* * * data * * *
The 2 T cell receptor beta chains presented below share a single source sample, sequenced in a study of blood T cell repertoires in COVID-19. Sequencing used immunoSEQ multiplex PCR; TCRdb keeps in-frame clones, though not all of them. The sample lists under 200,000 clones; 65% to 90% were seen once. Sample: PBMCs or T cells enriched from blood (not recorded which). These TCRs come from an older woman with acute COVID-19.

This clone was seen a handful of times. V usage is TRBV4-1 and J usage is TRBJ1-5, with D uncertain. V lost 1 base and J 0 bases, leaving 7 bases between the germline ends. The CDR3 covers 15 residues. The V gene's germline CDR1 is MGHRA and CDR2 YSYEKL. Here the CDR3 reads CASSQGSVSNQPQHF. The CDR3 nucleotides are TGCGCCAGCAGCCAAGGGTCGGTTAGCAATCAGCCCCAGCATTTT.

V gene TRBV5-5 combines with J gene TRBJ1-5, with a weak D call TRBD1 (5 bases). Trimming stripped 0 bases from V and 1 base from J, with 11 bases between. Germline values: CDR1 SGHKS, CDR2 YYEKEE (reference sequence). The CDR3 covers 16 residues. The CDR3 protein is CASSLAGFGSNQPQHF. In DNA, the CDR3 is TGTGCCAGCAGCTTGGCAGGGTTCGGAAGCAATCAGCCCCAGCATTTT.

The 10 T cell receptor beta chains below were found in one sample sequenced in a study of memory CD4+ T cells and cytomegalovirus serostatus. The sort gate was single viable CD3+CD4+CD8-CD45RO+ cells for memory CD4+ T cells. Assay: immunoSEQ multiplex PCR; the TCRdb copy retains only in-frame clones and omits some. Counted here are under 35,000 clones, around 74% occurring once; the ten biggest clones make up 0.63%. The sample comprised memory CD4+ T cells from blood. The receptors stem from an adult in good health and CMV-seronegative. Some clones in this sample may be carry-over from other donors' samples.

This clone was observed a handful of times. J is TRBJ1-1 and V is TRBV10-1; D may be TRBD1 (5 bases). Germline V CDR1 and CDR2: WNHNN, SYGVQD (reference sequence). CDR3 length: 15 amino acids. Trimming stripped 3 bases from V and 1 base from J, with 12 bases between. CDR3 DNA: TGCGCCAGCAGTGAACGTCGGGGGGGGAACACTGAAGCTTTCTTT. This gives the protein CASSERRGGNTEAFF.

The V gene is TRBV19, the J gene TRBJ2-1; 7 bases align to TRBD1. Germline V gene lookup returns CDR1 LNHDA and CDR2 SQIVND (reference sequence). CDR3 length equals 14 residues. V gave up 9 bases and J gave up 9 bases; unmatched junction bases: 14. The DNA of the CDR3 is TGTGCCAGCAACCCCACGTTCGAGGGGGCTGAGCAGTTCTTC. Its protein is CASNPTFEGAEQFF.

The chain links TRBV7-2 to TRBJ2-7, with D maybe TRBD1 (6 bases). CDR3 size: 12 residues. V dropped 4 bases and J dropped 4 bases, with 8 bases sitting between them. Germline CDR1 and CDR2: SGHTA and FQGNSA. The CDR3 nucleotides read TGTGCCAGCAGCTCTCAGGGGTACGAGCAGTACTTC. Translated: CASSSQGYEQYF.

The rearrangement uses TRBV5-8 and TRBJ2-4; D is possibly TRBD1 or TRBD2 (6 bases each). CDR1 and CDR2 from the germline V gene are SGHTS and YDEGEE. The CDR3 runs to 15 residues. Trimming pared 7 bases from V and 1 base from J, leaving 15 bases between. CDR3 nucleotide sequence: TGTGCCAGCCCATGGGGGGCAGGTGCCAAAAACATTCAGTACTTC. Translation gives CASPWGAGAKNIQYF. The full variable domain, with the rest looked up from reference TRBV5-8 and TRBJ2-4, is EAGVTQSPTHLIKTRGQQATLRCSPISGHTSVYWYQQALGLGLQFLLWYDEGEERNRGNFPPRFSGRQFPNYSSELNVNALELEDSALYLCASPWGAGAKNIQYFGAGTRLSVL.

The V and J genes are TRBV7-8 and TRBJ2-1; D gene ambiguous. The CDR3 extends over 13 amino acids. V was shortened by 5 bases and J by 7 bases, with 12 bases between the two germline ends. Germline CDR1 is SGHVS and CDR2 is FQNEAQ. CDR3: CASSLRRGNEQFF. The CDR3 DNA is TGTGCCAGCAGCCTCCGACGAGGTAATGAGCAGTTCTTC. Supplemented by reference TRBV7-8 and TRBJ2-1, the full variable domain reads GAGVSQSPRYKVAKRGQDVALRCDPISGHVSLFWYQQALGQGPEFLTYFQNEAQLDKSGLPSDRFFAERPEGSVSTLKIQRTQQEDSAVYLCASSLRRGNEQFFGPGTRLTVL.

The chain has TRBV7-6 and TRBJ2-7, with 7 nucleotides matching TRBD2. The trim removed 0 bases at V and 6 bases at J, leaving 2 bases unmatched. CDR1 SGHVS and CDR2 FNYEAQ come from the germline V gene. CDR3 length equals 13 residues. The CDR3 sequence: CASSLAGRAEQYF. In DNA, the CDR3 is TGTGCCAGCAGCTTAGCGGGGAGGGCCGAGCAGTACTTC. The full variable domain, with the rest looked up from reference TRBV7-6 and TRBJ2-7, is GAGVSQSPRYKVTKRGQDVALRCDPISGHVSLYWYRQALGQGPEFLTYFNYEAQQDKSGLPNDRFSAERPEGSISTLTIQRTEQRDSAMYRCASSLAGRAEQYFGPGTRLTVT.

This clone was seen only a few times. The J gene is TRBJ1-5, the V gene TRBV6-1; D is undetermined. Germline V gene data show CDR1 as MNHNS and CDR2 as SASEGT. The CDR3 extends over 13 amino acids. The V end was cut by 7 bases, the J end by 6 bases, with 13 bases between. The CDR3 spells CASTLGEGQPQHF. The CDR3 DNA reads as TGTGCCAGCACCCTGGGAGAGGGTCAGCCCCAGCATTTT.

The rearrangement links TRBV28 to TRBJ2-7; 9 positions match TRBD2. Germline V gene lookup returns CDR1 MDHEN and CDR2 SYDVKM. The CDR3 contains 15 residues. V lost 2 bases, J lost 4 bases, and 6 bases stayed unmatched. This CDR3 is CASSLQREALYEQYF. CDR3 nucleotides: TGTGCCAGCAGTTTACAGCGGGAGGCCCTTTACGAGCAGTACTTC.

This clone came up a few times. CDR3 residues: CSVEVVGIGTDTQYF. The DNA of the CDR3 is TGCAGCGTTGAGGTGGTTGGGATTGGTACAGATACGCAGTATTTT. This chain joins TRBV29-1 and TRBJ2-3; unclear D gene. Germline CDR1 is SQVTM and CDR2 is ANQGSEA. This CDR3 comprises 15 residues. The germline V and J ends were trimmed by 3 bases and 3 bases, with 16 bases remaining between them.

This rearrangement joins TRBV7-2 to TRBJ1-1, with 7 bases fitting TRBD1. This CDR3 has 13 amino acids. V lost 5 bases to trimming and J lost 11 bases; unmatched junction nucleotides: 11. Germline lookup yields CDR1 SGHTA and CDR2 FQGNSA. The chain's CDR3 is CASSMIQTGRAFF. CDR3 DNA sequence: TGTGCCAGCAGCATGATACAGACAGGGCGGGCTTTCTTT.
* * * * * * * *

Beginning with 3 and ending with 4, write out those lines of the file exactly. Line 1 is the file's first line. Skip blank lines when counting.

V gene TRBV5-5 combines with J gene TRBJ1-5, with a weak D call TRBD1 (5 bases). Trimming stripped 0 bases from V and 1 base from J, with 11 bases between. Germline values: CDR1 SGHKS, CDR2 YYEKEE (reference sequence). The CDR3 covers 16 residues. The CDR3 protein is CASSLAGFGSNQPQHF. In DNA, the CDR3 is TGTGCCAGCAGCTTGGCAGGGTTCGGAAGCAATCAGCCCCAGCATTTT.

The 10 T cell receptor beta chains below were found in one sample sequenced in a study of memory CD4+ T cells and cytomegalovirus serostatus. The sort gate was single viable CD3+CD4+CD8-CD45RO+ cells for memory CD4+ T cells. Assay: immunoSEQ multiplex PCR; the TCRdb copy retains only in-frame clones and omits some. Counted here are under 35,000 clones, around 74% occurring once; the ten biggest clones make up 0.63%. The sample comprised memory CD4+ T cells from blood. The receptors stem from an adult in good health and CMV-seronegative. Some clones in this sample may be carry-over from other donors' samples.